Selected answers from the Dumb SEO Questions G+ community.
Greg Baka: I want to add a meta tag to each of my web pages to tell Google when it was last updated. My research shows two different tag styles for doing this. <b>Which of these two is currently the best method?</b> <meta name="revised" content="02/25/2015" /> or <meta http-equiv="last-modified" content="2015-02-25" />
Jim Munro: I don't think either will make a difference, Greg.
Google will always trust it's own data over anything a user publishes. Besides, googlebot already knows the last time it visited your page. Whether you say it was revised or not, googlebot will re-download the entire page anyway (at a time of it's own choosing).
Maybe "revised" is a new html5 thing but I could not see it mentioned on any sites that I would rely on. I could not find it on w3c.
Last-Modified is usually sent as a header response for caching purposes.
You could add <lastmod> tags to your sitemap but I don't think googlebot pays attention there either.
A lot of supposition here. I'll probably regret this response tomorrow. :)
Here's a non-exhaustive list of meta tags that googlebot reads: ;
There are others such as "unavailable-after". This one requires dates expressed in RFC850 format for googlebot to read it, which is why I think the last-modified meta above is bogus.
Mach Page Speed: Hey ;I would have to agree with ;your server should be doing it through the header response. The html tags are useless. I will need to find it, but I created a little script that you can plug in your page url to test it.
Edwin Jonk: There are many ways to tell bots when the page was updated. For example or markups.
Furthermore most markups use ISO 8601 for the data format:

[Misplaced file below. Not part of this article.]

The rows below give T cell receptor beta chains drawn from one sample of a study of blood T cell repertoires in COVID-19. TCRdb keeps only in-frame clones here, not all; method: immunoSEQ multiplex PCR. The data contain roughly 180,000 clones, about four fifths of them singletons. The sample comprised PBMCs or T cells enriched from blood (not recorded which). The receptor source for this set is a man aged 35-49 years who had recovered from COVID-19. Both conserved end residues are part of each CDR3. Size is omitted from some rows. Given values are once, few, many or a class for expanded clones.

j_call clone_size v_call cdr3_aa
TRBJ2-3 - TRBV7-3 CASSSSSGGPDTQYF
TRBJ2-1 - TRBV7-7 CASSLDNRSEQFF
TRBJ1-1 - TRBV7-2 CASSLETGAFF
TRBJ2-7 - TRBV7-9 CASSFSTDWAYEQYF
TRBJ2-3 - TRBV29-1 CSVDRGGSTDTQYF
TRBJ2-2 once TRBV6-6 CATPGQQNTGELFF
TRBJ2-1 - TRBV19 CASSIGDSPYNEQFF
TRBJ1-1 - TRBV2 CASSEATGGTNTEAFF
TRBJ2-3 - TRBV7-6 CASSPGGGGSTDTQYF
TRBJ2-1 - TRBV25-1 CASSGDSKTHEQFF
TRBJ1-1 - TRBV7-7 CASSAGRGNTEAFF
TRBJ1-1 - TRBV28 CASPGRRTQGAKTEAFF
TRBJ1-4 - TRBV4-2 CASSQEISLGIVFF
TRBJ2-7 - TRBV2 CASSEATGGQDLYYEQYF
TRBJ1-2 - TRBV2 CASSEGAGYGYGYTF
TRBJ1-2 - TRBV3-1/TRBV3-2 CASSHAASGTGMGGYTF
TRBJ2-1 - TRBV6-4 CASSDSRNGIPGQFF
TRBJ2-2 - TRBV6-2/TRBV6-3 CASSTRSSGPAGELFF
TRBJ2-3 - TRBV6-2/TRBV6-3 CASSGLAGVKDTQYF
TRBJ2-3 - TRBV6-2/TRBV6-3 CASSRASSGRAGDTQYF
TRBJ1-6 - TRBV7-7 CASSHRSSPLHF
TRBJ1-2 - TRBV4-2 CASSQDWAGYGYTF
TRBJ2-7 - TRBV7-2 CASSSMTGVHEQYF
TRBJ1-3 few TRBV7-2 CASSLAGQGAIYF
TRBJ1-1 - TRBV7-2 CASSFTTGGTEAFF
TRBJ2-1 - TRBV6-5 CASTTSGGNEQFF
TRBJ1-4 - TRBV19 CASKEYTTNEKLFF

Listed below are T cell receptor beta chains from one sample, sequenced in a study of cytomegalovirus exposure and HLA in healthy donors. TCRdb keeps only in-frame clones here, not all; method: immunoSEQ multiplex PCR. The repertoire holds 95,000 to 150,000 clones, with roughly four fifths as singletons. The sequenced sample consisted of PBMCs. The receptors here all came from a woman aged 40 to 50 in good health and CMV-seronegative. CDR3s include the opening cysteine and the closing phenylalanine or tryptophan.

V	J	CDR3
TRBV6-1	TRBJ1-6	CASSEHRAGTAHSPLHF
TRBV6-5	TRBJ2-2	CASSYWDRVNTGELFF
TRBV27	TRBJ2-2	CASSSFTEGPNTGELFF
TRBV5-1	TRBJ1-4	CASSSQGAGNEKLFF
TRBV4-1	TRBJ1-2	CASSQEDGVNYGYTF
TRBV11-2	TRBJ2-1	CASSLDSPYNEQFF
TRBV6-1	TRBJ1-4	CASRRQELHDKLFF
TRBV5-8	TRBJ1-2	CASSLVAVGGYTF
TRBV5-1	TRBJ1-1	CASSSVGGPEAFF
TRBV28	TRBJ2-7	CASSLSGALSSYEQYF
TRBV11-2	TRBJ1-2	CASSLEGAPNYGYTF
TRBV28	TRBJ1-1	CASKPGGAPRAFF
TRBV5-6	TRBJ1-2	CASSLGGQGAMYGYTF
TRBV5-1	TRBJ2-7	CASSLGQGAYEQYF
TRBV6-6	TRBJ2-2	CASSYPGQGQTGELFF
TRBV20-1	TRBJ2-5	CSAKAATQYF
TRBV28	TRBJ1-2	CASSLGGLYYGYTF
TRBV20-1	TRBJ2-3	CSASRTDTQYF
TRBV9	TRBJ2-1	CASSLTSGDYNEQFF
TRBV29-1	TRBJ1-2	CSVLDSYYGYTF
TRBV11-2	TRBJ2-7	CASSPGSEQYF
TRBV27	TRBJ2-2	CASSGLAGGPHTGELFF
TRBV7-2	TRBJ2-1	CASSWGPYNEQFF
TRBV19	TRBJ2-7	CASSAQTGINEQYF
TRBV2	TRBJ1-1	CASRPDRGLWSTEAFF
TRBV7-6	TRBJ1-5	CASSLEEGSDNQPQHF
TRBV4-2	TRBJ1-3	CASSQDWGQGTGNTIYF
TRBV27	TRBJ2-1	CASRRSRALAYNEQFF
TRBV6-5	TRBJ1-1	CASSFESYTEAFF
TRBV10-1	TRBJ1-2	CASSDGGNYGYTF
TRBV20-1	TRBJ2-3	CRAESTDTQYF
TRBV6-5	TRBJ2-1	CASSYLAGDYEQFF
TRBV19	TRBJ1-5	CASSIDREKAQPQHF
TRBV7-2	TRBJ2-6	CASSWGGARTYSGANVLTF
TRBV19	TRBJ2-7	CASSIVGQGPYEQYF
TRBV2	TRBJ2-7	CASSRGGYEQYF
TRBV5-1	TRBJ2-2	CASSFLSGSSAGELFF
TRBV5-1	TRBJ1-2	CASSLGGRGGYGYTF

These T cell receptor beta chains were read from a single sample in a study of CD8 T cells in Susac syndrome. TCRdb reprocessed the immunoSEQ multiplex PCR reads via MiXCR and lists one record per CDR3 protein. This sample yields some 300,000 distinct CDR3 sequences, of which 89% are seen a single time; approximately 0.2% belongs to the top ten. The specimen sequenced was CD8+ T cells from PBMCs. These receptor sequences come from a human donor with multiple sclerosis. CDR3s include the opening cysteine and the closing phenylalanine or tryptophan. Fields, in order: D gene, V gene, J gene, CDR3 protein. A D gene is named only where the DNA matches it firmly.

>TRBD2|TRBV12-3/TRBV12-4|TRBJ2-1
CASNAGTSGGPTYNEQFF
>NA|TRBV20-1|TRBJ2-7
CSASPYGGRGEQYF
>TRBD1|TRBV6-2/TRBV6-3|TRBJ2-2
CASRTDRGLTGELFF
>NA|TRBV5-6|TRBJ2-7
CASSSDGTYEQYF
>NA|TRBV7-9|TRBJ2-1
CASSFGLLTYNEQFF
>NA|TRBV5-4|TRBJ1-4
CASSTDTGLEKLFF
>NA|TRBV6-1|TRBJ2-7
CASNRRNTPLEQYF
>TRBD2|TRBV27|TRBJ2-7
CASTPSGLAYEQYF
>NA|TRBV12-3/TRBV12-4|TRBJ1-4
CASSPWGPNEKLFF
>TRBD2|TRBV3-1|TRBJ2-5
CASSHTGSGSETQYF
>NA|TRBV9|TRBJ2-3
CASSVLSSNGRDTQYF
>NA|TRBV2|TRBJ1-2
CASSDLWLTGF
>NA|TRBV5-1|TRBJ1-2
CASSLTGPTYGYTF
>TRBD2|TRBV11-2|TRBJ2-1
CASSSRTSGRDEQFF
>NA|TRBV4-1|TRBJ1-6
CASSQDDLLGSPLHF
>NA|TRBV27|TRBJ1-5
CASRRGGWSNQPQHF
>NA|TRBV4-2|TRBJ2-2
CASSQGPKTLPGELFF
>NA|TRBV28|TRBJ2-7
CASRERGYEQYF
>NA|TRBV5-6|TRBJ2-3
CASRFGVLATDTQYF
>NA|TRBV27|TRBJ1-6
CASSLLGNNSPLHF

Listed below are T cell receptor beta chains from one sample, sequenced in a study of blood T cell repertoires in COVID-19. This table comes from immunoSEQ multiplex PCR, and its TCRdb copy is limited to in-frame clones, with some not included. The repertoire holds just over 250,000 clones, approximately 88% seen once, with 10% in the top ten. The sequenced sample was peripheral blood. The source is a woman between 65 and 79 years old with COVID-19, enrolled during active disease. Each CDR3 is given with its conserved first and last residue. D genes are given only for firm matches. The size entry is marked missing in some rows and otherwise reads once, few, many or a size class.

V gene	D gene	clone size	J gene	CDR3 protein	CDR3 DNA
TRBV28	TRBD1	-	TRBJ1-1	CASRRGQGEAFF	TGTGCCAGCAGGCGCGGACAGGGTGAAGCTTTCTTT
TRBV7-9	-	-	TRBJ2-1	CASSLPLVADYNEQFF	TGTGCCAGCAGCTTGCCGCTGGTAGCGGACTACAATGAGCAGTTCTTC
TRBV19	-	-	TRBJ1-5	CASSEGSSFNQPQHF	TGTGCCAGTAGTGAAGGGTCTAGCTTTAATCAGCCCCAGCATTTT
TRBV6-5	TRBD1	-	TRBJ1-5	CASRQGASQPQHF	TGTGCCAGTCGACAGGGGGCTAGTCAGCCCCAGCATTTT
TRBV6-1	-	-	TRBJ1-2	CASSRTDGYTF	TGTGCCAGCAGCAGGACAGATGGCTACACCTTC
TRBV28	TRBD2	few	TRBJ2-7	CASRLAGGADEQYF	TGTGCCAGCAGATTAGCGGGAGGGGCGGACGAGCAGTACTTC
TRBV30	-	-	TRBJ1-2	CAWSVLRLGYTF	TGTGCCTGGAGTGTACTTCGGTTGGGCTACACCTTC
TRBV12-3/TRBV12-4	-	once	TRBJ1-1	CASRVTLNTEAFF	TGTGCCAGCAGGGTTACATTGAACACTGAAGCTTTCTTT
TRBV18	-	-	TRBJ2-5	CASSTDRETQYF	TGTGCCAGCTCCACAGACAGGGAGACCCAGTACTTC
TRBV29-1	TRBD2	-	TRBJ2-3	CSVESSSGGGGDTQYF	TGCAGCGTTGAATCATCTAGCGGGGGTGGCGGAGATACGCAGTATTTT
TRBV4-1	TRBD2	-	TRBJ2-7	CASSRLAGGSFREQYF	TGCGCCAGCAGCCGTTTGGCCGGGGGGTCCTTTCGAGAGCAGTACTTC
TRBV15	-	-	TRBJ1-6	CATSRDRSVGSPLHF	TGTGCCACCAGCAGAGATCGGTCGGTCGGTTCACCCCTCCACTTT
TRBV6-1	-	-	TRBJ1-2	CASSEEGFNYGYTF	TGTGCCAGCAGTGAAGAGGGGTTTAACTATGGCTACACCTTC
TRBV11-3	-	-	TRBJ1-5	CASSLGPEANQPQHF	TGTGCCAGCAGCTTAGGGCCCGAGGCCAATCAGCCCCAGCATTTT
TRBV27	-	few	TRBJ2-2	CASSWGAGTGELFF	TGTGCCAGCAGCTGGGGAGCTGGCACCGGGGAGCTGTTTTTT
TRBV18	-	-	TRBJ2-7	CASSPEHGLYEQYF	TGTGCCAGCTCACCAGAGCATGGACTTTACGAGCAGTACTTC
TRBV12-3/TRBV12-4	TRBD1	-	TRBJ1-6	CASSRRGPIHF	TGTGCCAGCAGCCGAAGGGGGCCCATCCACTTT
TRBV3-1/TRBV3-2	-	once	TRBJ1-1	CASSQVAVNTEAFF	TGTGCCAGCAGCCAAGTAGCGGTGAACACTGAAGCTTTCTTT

Greg Baka: Thanks ; - I had not considered Schema as a way to pass the "date updated" information. But not sure I can since most of my pages already have <b>Product</b> schema on them and the schema "dateModifed" appears to be only for the <b>CreativeWork</b> category.
I was really hoping to use a meta tag...
Greg Baka: For those curious about <b>WHY?</b> I want to do this, declaring Date information (both created and last updated) is #11 on the "Do" list for behaving as a quality website described in this article themoralconcept(dot)net/pandalist(dot)html (which was also a Moz guest blog)
I'm getting ready to do winter maintenance on my sites and plan to include these Best Practices (and remove one that is on the "Do Not" list)
Jim Munro: Please at least disable that link, Greg, but I'd prefer that you remove it altogether. I reckon the bits he gets right must be coincidences. :)
Edwin Jonk: ;first please disable the link like themoralconcept(dot)net/pandalist(dot)html
Second, thank Jim because his answer is the best, imo.
Third, please note my comment about ISO 8601. It is important for bots to understand the date format.
Greg Baka: I did some more research after sending my original message and found that although both those meta tags are technically OK, neither is listed as being read or used by Google. (Hat tip to )
The best solution appears to be using text on the page AND schema markup of text with the Created and Modified data like this:
This does cause the Google Structured Data Testing Tool to display both dates, so it seems safe to assume that Google will at least recognize the information. If they use it or not is always a mystery, but it won't hurt to include it...
Jim Munro: I think it's important to realise that interaction with googlebot is not real-time in any way other than as it requests a file on your site and downloads it in full. googlebot is not guided by anything you do, even a properly configured and accepted sitemap is no guarantee that all urls listed will be requested at all, let alone on the timeframe that you want to specify.
Crawling is managed by information recorded from previous crawls and current user activity on any page. Adding a revision tag will not cause googlebot to do your bidding. Unless your site ;is a WP site or a site with tranches of thin content, I would just give googlebot free rein to crawl and forget about it.
I think your valuable time would be better spent focussing on something else like GA user activity, UX, and asking yourself if your page was the best result available for that visitor.